Congresswoman Ilhan Omar (D, MN) condemns our sanctions against Iran—sanctions against that nation’s government, various members of that government, and against that government’s oil sales and other business’ international activities.
calling them “crippling” and asserting they would “starve the Iranian people.”
Of course, the crippling nature of the sanctions is the point of them: to convince the men of the Iranian government to change their ways, to in President Donald Trump’s words, stop trying to kill Americans, stop trying to kill our friends and allies, and to stop trying to get nuclear weapons. If sanctions were not crippling, they’d have no effect. Omar knows this.
Readers of this blog know that I’ve long championed private charity as better suited to working our social ills than Government welfare—better economically, better for individual liberty, better for personal responsibility/morality.
Karl Zinsmeister, Editor in Chief of Philanthropy Magazine, offered some ways in which this is shown empirically to be true in his Wall Street Journalop-ed, which was adapted from his piece in the magazine’s winter 2020 issue. One statistic that jumped out at me is this one:
77 million citizens volunteer time and labor [annually]
People are moving from politically blue States to politically red ones, and they’re taking their money with them.
Four states have lost population since 2010 including West Virginia (-3.3%), Illinois (-1.2%), Vermont (-0.3%) and Connecticut (-0.2%), but 10 experienced declines last year. New York was the biggest loser as a net 180,000 people left for better climes. Over the last decade New York has lost more of its population to other states (7.2%) than any other save Alaska (8%), followed by Illinois (6.8%), Connecticut (5.6%) and New Jersey (5.5%).
Europe’s investors are hoping for some Keynesian stimulus—or what passes for Keynesian stimulus—in the coming year to continue 2019 boomlet in stocks.
Getting stocks to propel higher however, may require faster growth. Some see that slug of faster economic activity coming from a possible government ramp up in stimulus spending.
“Whichever way you slice it, there is a much greater burden on governments to do more” said Anik Sen, Global Head of Equities at PineBridge Investments.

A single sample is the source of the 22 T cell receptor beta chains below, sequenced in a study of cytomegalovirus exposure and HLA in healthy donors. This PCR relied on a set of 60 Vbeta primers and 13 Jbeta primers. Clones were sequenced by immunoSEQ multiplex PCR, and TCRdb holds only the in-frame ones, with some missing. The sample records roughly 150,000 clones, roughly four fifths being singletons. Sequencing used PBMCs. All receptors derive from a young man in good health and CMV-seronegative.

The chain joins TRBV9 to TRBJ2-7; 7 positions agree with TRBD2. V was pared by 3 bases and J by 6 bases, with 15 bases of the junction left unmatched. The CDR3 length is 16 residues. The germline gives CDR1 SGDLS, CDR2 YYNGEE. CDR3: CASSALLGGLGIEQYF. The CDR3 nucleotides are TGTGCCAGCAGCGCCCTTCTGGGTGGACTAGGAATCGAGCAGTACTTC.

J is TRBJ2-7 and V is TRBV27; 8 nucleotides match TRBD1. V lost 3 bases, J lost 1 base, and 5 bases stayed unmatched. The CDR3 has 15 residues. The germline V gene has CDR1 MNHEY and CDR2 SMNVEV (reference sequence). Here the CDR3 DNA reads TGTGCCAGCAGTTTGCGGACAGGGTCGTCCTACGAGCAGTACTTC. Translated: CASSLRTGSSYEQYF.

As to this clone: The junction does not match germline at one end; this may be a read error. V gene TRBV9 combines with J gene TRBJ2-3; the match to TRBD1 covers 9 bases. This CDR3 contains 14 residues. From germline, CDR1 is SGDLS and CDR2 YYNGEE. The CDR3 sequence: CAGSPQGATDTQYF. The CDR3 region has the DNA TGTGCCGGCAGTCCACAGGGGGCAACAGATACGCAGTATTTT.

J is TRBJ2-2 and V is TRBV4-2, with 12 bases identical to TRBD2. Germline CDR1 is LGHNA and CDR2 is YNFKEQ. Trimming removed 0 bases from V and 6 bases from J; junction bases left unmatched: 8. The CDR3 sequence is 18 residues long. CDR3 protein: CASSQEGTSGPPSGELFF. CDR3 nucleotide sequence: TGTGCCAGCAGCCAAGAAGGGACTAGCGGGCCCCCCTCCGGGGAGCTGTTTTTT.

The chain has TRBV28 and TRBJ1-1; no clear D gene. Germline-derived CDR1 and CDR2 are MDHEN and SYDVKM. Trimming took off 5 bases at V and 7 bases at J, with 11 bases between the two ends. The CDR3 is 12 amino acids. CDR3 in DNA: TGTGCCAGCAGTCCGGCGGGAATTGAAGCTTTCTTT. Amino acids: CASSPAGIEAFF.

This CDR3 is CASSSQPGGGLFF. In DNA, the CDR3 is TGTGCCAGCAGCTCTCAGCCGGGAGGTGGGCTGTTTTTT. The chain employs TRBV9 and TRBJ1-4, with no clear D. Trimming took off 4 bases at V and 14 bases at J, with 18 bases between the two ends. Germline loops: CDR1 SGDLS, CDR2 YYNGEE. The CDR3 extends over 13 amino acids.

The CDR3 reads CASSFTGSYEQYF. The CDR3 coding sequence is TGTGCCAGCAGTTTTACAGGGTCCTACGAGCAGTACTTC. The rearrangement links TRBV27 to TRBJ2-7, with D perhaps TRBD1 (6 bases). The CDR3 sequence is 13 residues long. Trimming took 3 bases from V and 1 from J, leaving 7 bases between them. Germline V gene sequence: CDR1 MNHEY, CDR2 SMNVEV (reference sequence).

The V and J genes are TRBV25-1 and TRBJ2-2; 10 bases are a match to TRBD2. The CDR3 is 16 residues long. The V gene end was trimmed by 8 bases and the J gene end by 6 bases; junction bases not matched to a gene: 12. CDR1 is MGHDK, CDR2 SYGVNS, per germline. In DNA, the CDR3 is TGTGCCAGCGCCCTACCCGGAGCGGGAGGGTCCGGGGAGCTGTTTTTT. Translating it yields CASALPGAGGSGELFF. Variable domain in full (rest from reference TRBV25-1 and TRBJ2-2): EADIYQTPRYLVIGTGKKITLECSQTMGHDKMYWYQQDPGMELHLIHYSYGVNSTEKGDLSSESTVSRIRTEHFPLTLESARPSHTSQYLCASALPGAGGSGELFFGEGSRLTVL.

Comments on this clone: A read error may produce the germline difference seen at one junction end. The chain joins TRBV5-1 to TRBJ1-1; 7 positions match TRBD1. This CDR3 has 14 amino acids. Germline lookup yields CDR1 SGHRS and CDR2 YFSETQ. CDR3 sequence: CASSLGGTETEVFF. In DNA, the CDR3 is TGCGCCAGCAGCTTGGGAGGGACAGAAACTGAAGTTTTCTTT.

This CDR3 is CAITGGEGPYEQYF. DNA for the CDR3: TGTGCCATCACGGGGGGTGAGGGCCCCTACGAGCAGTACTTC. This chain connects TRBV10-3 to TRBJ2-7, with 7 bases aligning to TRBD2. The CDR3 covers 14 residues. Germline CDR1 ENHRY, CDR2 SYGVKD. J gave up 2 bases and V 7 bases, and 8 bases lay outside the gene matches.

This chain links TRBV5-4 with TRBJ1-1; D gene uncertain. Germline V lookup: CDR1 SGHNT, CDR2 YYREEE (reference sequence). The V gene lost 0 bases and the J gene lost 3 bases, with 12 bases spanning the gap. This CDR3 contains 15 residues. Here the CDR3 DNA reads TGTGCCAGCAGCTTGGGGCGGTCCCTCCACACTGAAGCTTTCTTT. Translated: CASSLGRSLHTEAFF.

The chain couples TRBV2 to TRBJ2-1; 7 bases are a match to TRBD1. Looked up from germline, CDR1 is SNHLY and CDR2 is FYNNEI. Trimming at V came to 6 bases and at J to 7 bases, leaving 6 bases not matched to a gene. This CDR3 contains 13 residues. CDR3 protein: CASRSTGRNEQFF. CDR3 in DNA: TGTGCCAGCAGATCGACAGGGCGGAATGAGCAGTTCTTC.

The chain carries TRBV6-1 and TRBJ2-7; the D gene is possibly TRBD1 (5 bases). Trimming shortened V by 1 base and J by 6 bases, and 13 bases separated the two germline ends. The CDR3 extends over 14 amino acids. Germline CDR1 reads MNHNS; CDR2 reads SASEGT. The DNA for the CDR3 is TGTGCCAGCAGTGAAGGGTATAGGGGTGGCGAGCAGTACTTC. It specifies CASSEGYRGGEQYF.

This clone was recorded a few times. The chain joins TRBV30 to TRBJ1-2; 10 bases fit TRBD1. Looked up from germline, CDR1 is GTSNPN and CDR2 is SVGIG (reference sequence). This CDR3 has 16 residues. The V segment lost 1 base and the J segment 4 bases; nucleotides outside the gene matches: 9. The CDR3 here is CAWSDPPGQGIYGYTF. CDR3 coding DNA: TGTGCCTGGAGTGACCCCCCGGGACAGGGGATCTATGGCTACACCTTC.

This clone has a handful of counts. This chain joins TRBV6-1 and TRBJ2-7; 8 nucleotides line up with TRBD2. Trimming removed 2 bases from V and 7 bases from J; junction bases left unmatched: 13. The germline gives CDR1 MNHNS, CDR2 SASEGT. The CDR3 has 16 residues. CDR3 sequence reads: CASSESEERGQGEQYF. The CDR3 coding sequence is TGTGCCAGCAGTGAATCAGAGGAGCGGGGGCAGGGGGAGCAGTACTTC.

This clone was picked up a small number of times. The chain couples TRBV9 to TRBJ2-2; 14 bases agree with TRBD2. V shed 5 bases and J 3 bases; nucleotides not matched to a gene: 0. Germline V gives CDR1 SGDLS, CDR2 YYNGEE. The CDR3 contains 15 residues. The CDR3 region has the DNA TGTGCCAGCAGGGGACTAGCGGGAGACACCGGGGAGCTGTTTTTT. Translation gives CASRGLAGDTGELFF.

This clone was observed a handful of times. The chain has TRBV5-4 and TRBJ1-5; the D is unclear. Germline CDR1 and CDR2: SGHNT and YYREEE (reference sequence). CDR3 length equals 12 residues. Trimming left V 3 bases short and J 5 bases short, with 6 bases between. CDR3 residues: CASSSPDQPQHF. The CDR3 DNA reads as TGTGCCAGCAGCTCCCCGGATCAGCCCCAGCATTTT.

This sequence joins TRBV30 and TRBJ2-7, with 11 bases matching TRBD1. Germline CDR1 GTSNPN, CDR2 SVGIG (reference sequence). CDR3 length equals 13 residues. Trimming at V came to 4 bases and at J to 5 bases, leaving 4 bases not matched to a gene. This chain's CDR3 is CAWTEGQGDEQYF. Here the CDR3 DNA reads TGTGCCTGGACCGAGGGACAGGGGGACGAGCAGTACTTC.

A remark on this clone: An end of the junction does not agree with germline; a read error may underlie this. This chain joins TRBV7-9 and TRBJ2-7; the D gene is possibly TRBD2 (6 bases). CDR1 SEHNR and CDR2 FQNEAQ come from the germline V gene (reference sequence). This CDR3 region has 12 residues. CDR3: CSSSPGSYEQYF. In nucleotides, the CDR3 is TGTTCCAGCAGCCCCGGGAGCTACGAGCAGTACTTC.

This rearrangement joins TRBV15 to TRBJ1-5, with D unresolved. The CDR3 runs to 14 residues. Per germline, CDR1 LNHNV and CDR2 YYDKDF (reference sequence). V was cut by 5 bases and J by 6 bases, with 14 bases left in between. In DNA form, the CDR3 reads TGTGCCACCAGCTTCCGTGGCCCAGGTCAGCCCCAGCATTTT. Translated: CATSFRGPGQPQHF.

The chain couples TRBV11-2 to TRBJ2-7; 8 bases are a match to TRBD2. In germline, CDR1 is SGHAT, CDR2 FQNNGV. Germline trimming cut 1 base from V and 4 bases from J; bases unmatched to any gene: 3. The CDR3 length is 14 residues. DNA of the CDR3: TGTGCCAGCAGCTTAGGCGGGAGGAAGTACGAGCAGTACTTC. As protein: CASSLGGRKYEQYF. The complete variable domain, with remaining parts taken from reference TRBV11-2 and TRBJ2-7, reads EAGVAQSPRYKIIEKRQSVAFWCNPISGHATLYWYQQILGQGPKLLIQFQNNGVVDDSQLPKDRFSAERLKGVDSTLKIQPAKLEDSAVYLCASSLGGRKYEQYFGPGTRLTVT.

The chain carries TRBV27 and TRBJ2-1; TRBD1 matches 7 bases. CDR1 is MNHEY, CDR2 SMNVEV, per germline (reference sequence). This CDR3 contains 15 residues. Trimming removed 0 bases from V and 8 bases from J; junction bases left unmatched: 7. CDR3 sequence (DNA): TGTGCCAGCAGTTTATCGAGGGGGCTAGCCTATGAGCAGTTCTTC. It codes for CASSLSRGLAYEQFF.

Idaho wants to connect several of its western communities to a renewable energy hub in eastern Oregon, and the green citizens of eastern Oregon agrees with the sentiment. Just don’t use actual power lines to do the connection. Brian Kelly, Restoration Director for the Greater Hells Canyon Council in eastern Oregon:
We need to develop more renewable energy, of course, but it shouldn’t come at the cost of damage to our last remaining wild places….
Yep. Dan Shreve, Head of Global Wind Energy Research at Wood Mackenzie:
It’s been almost entirely missed by Progressive-Democrats and almost entirely ignored by the Left and its NLMSM.
Rank-and-file workers are getting bigger raises this year—at least in percentage terms—than bosses.
Wages for the typical worker—nonsupervisory employees who account for 82% of the workforce—are rising at the fastest rate in more than a decade, a sign that the labor market has tightened sufficiently to convey bigger pay increases to lower-paid employees.
Barton Swaim, in his Wall Street Journalop-ed, pointed out “socialists'” error when they claim that capitalism is a system. Their attempts at such a definition—whether of economics, or politics, of…whatever—is necessary, though, in order for them to draw their supposedly favorable comparisons between the socialism flavor of the moment and capitalism.
But capitalism isn’t a system at all, as Simone Weil pointed out 80 years ago, using the then-European economy as her example, and which Swaim cited:
Russia and Ukraine have agreed a new natural gas transit arrangement to facilitate Russian natural gas through Ukraine to Europe. The EU was in on the negotiations, and it’s pleased. Maros Sefcovic, who was Vice-President of the European Commission for the Energy Union until last January and who then transitioned to Vice-President of the European Commission for Interinstitutional Relations and Foresight, led the EU’s part of the negotiations. He now says,
Russia remains a reliable supplier to European markets and Ukraine maintains its role as a strategic transit country.